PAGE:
Ys VIII: Lacrimosa of Dana (Switch) Review

I love Ys VIII; I imported the Japanese Vita release back in 2016 and played it through to completion several times. When I played through it again for the western PS4 release, I went to the trouble of getting the platinum trophy before anyone else could. I'd like to say that I know this game like the back of my hand at this point, which is what has made the continuing controversy surrounding the title all the more painful. Retranslation patches, botched PC ports, and a boatload of delays have made talking about the game in a positive light especially difficult. Unfortunately, that also rings true for this Nintendo Switch version of the game.

If you haven't already read Josh's review of the PlayStation 4 version, you should - but to sum it up, Ys VIII: Lacrimosa of Dana tasks players with exploring and eventually escaping Seiren Island: an island that Adventurer Adol Christin finds himself marooned on, along with the rest of the passengers aboard the ship the Lombardia. Players, naturally, adventure across the Island - finding castaways, bringing them back to "Castaway Village", in turn building the makeshift town up all the while discovering more and more of the mysteries of the island.

It's a neat hook, and the first part of Adol's journey is especially open-ended, giving players plenty of reasons to explore. Eventually, the story does take off and the game becomes considerably more linear, but even then there's almost always places for you to discover off of the beaten path. Interspersed across the Island are dungeons, crawling with their own environmental gimmicks, platforming challenges and the like. Not all of these dungeons are required visits, but you'll always find something worth your while in their depths - whether it be items, a castaway, location points, or more.


That's just one part of Ys VIII's identity, however. The game's combat is fast-paced, with a nice blend of depth and accessibility. You're never challenged too hard but it's something that never really gets boring either - certain enemies are weak to certain attacks, which a select number of your party members may employ. Hacking away at an enemy with the right type of attack will eventually weaken them, allowing them to be dispatched relatively quickly. Attacking enemies with your normal combos builds up energy that can be used for "skills" that have both special effects and tend to deal more damage, while also building up another gauge that once filled can be used to execute screen-filling attacks that will take a considerable chunk of health out of a bosses health pool and almost assuredly wipe your screen of any regular enemies.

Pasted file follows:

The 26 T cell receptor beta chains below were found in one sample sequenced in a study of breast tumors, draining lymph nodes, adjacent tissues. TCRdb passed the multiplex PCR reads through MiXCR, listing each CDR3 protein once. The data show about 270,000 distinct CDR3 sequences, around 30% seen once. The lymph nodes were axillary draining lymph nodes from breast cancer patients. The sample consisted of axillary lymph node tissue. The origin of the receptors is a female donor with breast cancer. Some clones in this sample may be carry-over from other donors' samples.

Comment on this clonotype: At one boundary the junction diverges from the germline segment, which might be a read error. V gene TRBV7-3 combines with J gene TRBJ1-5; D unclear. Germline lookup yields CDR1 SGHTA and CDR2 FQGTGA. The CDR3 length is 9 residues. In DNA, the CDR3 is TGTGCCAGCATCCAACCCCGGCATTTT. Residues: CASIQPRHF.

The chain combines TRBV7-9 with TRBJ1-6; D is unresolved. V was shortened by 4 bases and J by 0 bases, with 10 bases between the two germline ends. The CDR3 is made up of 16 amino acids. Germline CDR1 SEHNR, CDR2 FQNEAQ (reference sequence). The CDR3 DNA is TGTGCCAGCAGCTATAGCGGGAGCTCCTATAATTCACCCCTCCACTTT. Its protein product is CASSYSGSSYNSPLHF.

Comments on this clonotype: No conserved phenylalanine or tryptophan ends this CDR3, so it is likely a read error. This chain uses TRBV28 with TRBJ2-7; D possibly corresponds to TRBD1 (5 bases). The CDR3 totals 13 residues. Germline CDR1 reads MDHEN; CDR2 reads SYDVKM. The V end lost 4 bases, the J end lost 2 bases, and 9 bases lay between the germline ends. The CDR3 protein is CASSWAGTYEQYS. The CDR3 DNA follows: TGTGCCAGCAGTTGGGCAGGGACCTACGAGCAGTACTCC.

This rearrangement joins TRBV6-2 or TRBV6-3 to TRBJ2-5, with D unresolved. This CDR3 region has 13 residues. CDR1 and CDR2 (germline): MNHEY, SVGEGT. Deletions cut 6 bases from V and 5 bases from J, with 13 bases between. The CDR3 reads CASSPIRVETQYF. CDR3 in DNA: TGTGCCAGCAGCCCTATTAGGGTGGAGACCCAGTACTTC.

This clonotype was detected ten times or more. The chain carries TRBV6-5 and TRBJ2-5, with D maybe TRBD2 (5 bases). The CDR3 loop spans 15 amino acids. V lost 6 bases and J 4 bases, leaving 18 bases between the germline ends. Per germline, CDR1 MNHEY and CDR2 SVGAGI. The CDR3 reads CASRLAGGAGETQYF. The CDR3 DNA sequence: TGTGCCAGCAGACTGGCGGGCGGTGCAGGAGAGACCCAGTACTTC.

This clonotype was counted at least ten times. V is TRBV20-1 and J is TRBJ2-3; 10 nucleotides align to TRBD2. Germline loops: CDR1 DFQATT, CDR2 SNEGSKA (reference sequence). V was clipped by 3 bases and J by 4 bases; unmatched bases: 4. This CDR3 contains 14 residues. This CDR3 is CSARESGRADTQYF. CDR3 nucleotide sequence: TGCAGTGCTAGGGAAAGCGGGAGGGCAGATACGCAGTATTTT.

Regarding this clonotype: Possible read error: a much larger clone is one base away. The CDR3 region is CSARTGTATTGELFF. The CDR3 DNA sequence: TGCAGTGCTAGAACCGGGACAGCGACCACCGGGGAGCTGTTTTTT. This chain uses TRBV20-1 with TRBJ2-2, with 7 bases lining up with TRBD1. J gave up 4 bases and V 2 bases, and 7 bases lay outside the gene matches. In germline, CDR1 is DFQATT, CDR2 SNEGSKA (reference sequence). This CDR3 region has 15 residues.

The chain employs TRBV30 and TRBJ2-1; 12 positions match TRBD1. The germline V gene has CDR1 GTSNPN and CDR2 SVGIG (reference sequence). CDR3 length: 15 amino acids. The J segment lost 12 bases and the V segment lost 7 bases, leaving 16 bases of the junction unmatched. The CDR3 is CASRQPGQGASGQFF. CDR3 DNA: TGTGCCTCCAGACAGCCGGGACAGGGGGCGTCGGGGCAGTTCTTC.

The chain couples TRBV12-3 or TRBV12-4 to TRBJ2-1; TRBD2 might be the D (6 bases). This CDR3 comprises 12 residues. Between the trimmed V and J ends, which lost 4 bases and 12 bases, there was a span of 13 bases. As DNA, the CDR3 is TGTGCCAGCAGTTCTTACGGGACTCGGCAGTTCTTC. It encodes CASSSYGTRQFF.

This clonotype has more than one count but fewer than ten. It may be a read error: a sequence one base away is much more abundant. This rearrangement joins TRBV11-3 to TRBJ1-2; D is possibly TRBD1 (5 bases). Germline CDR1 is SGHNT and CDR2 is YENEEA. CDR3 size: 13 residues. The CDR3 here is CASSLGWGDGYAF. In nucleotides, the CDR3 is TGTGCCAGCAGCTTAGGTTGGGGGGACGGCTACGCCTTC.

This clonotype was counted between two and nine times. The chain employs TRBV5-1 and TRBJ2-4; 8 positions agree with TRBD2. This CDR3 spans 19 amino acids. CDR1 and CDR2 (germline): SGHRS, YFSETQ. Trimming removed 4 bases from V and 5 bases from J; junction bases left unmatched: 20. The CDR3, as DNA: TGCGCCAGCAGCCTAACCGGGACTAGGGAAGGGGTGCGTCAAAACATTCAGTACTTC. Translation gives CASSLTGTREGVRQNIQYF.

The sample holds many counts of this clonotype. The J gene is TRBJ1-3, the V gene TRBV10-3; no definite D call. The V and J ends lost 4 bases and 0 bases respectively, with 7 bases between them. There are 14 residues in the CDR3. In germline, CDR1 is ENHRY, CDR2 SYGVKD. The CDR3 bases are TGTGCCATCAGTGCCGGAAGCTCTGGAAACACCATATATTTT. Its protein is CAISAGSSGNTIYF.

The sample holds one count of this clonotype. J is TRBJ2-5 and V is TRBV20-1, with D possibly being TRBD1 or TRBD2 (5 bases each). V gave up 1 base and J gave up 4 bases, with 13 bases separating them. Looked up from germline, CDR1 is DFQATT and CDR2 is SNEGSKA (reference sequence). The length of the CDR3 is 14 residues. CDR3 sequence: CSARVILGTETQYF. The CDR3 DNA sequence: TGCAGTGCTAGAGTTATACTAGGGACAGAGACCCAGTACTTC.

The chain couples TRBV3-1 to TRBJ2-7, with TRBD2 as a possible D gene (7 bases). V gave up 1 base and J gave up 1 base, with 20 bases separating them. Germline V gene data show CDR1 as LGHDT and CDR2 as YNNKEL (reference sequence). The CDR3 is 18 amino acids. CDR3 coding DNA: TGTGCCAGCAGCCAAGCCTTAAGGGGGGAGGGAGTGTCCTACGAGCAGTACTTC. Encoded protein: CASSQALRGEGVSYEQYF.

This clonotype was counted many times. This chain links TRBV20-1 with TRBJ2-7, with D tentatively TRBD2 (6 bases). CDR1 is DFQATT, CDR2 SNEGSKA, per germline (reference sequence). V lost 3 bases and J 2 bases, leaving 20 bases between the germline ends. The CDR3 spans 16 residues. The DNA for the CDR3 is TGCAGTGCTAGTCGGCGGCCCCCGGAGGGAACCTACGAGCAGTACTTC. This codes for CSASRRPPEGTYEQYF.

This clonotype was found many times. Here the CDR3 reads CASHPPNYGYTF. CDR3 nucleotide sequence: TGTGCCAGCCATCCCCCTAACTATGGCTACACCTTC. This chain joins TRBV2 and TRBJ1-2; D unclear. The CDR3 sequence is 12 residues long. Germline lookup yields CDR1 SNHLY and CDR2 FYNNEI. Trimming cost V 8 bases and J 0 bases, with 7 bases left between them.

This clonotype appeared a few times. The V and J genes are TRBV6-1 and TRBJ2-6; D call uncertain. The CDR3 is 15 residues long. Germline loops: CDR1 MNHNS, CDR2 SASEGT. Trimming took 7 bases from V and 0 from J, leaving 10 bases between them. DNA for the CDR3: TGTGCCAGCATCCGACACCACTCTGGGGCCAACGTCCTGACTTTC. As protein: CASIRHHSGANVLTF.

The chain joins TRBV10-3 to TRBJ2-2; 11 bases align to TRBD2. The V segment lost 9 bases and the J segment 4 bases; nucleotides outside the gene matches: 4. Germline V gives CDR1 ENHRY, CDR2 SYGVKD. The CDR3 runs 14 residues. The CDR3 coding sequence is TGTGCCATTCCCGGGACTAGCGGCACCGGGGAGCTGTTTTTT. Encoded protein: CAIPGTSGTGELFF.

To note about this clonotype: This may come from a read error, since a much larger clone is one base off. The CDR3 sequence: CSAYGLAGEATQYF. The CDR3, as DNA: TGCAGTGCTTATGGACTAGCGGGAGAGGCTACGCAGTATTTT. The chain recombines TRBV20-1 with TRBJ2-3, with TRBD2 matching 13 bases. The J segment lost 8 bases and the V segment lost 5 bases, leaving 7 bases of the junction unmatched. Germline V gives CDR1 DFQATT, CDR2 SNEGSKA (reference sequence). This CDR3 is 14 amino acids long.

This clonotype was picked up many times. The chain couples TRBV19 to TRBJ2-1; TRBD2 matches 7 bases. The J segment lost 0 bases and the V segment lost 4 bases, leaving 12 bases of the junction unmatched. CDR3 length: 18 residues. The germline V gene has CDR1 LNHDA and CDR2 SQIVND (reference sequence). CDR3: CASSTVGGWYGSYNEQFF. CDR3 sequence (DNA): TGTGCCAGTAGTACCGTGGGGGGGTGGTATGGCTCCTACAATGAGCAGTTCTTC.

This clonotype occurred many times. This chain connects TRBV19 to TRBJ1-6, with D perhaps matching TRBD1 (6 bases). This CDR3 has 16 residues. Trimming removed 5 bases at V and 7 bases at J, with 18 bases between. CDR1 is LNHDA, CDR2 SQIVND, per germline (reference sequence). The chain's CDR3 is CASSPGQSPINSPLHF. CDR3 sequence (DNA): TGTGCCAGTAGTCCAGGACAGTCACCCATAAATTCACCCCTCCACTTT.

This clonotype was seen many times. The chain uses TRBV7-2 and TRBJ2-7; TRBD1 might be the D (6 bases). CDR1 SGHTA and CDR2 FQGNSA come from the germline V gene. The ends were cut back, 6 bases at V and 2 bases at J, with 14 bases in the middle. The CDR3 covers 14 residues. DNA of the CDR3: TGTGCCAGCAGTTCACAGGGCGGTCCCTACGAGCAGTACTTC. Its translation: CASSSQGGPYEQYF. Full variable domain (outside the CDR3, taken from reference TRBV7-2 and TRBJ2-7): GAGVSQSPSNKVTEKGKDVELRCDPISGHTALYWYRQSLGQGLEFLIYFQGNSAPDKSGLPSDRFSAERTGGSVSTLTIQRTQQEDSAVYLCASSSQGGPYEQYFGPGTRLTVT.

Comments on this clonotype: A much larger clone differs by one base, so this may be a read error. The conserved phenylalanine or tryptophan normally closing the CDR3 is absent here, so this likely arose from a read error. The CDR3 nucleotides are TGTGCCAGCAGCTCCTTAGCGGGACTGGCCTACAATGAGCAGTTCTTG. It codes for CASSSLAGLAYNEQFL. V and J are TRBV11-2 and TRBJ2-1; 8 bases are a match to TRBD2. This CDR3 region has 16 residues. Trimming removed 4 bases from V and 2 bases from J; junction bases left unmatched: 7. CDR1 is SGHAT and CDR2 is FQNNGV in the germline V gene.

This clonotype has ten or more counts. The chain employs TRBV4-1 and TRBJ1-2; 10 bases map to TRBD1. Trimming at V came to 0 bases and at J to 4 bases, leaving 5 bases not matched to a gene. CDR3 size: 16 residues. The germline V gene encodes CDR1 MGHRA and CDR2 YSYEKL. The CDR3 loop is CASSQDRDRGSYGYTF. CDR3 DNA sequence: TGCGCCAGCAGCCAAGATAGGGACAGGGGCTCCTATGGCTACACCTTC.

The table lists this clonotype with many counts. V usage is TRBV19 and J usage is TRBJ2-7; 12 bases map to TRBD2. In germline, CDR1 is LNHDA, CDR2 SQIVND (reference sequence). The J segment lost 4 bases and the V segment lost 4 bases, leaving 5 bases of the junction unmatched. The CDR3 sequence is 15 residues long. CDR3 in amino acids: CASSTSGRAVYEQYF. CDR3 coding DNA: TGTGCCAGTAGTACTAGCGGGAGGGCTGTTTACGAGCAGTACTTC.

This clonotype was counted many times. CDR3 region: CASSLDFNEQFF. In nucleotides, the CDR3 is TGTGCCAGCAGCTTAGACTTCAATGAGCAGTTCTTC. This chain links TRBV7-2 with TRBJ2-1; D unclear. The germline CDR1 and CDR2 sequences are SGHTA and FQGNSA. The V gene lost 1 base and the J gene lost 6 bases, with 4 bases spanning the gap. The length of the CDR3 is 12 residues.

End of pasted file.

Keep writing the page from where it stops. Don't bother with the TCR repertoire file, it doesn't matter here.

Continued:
The combat, along with flash move and flash guard, is just hectic fun - and there's a lot to be said for the fact that the game constantly has you using different characters with their own unique movesets. It helps keep the game's "energy" alive, an essential part of the games experience that quickly becomes obvious by listening to the soundtrack as soon as you find yourself on the Island. None of that changes on Switch, but it's more than a little disappointing that the game couldn't have received a better port at launch.

Previously I stated in my E3 impressions that the game ran at 720p/30FPS in both handheld and docked mode. Sadly, that isn't the full picture. While docked does sometimes see the game rising above 720p in select scenes, in others it appears to actually dip below that target. In handheld mode, things get even messier with some scenes appearing to render at a resolution below 480p. Most of the time the resolution does indeed hover closer to that 720p target, but the drops are simply impossible to ignore. The same, unfortunately, goes for framerate.


Framerate is much more steady than the original PlayStation Vita version, but anyone familiar with the state of Ys VIII's initial release should know that doesn't exactly sing high praises for this port. Most of the time the framerate is steady at 30FPS in both modes, but during cutscenes, when entering new areas, and even in specific scenes with a lot of characters or enemies rendered the framerate undoubtedly dips. It's playable most of the time, but compounded with the dynamic resolution I can't help but feel the technical aspects of the port could've been improved. For NIS' credit, the Switch version is actually based on the PlayStation 4 version of the game, complete with most of that version's visual enhancements - as well as the significant amount of extra content added to that release.

Ys VIII on Switch is a polarizing experience. It does some things so well, such as offering the full breadth of PS4 content on the go and a mostly solid framerate - but resolution woes, a translation that still leaves a lot to be desired despite seeing an overhaul, and more makes it somewhat hard to recommend this version of the game if you have access to a PS4. NISA plans to release a set of patches over the next few weeks to help bring the port more up to snuff, but things should've been better from the start. It's not all bad, and portability certainly counts for something, but one can't help but feel as if this is just one more misstep, laying a path in the sand.